Agam Painting Sells for Record-setting $326,500 in New York

Agam: In my humble opinion, in a few years this work will go for millions of dollars.

fA painting by Israeli artist Yaacov Agam was sold at Sotheby's for $326,500 Thursday night, a record high for a painting by a living Israeli artist.

"4 Themes Contrepoint" was expected to sell at the New York auction house for between $50,000 and $70,000.

"This is amazing to me," Agam told Haaretz Thursday. "In my humble opinion, in a few years this work will go for millions of dollars. My prices will go up in keeping with the history I made in the art world."

Many other works by Israeli artists that were on the block last night also fetched higher prices than usual. Of the 150 Israeli works on offer, 116 were sold.

The Israeli painting that sold for the highest price is Reuven Rubin's "Safed in Galilee," which went for $410,500. Another of Rubin's paintings, "On the Road to Safed," was sold for $194,500, although it had been expected to go for between $80,000 and $100,000.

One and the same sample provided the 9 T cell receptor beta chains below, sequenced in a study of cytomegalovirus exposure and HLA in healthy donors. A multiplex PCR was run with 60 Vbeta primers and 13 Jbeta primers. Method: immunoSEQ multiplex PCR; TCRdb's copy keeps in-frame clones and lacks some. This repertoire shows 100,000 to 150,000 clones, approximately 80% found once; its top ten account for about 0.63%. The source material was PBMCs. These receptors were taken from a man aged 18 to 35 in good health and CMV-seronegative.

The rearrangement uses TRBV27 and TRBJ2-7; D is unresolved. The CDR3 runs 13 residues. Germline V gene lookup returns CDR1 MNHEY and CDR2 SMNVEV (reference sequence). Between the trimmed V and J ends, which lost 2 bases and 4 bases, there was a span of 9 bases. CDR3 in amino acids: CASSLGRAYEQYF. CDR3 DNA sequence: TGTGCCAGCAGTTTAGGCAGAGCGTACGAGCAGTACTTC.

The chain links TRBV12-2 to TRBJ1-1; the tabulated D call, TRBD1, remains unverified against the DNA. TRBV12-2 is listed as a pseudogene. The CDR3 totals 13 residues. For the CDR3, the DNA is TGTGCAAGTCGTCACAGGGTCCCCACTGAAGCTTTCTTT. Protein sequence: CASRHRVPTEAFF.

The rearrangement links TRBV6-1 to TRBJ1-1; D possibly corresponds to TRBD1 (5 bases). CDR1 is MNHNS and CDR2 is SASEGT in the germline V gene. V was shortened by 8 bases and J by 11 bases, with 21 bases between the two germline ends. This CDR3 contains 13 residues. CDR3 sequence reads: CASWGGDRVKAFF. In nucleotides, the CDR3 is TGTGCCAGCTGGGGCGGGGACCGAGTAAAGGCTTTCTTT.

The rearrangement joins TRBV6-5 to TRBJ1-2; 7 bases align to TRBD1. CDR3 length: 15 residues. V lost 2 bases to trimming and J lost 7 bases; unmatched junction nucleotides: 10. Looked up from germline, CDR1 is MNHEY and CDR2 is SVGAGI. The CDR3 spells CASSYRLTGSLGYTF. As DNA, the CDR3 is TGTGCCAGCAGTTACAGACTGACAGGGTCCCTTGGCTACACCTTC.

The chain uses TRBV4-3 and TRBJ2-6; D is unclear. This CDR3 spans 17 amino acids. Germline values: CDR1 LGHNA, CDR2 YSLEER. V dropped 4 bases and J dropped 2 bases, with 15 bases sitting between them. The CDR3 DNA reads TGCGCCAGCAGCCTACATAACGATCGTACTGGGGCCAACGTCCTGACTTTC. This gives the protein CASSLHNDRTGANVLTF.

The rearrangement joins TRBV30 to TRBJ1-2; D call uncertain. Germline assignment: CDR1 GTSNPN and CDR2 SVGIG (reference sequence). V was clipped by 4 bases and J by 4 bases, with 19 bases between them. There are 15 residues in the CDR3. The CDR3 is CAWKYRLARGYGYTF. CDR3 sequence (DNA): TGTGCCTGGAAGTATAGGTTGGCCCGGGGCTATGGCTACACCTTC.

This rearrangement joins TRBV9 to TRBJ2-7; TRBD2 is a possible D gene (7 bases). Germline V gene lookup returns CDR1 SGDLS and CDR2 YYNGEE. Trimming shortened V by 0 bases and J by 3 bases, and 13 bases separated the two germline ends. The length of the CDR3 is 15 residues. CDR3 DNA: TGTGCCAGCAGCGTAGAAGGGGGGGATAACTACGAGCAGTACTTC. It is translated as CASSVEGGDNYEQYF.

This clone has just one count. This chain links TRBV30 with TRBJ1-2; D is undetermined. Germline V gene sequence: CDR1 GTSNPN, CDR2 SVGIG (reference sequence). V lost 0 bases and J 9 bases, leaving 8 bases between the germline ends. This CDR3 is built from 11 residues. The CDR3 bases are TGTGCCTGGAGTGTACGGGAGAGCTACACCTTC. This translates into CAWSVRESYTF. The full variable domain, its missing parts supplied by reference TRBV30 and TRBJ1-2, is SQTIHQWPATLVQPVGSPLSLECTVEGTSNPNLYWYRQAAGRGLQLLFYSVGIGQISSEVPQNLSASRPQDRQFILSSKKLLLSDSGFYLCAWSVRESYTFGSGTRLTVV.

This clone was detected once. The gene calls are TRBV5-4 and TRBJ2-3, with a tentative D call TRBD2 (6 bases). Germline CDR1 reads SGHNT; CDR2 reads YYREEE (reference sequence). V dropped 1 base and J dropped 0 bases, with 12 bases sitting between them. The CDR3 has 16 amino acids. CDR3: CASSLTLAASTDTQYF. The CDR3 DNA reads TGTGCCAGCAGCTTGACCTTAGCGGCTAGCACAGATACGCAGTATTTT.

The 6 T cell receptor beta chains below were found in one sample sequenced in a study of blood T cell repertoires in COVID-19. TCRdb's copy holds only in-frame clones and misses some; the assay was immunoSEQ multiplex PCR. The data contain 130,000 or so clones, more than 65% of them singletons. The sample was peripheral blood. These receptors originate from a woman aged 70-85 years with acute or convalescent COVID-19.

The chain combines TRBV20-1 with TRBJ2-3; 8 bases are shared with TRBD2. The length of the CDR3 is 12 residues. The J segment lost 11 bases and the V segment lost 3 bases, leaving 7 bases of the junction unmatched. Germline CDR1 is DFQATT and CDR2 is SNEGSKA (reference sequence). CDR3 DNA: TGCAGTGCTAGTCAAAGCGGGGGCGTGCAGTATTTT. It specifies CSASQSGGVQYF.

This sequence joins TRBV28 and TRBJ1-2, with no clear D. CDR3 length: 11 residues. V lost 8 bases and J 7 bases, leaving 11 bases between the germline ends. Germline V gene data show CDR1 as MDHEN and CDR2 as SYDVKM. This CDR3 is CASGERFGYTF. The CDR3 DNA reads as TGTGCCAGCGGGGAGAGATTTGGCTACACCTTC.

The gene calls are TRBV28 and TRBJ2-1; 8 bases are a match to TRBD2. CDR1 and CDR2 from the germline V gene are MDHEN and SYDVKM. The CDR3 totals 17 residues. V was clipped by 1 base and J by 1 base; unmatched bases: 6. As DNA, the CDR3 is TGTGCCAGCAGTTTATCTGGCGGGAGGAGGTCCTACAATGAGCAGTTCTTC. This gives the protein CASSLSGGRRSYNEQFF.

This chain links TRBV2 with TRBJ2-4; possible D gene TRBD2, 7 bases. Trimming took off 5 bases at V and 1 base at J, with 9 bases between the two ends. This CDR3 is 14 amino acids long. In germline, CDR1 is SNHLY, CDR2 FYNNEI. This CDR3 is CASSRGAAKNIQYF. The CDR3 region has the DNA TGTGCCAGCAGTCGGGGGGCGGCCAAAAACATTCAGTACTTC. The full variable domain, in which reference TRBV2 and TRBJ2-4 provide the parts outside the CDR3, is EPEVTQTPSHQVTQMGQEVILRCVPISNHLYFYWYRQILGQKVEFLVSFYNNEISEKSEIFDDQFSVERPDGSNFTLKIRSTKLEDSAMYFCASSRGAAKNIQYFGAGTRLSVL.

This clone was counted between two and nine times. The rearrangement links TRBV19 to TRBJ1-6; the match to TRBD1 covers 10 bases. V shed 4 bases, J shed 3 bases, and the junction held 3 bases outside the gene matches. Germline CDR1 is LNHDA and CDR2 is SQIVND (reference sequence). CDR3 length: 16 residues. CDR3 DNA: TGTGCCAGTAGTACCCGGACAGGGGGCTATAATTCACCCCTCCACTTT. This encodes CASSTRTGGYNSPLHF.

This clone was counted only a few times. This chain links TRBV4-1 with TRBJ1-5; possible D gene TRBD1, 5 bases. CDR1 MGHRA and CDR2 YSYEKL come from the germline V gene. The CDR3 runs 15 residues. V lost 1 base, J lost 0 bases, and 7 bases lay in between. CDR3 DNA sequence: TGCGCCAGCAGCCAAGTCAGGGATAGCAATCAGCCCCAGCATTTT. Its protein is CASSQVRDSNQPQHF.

Avigdor Arikha's "Books" were sold for $134,500, rather than the expected high of $90,000. Arikha's painting "Mademoiselle A.R.," among those on offer from the Phoenix Insurance Company collection and expected to go for between $80,000 and $100,000, found no buyers.

Sigal Mordechai, the co-managing director of Sotheby's in Tel Aviv, said Thursay that the auction was lively and that participants included Israeli and American collectors, some of them new buyers.

"The recognition by collectors in Israel and abroad of the extraordinary quality of the Phoenix collection was clear in the sale," she said, adding that the paintings from the Phoenix collection had sold for a total of $1,229,313, instead of the expected $735,000.

Mordechai said the previews in Tel Aviv and New York had also been crowded, and ascribed the success of the auction to the "improvement in the economic situation and items from the Phoenix collection that were sold for reasonable prices and were an opportunity for purchasers."

"From conversations with collections, it appears they have a good feeling and confidence in the market," she said. "People are going back to collecting art."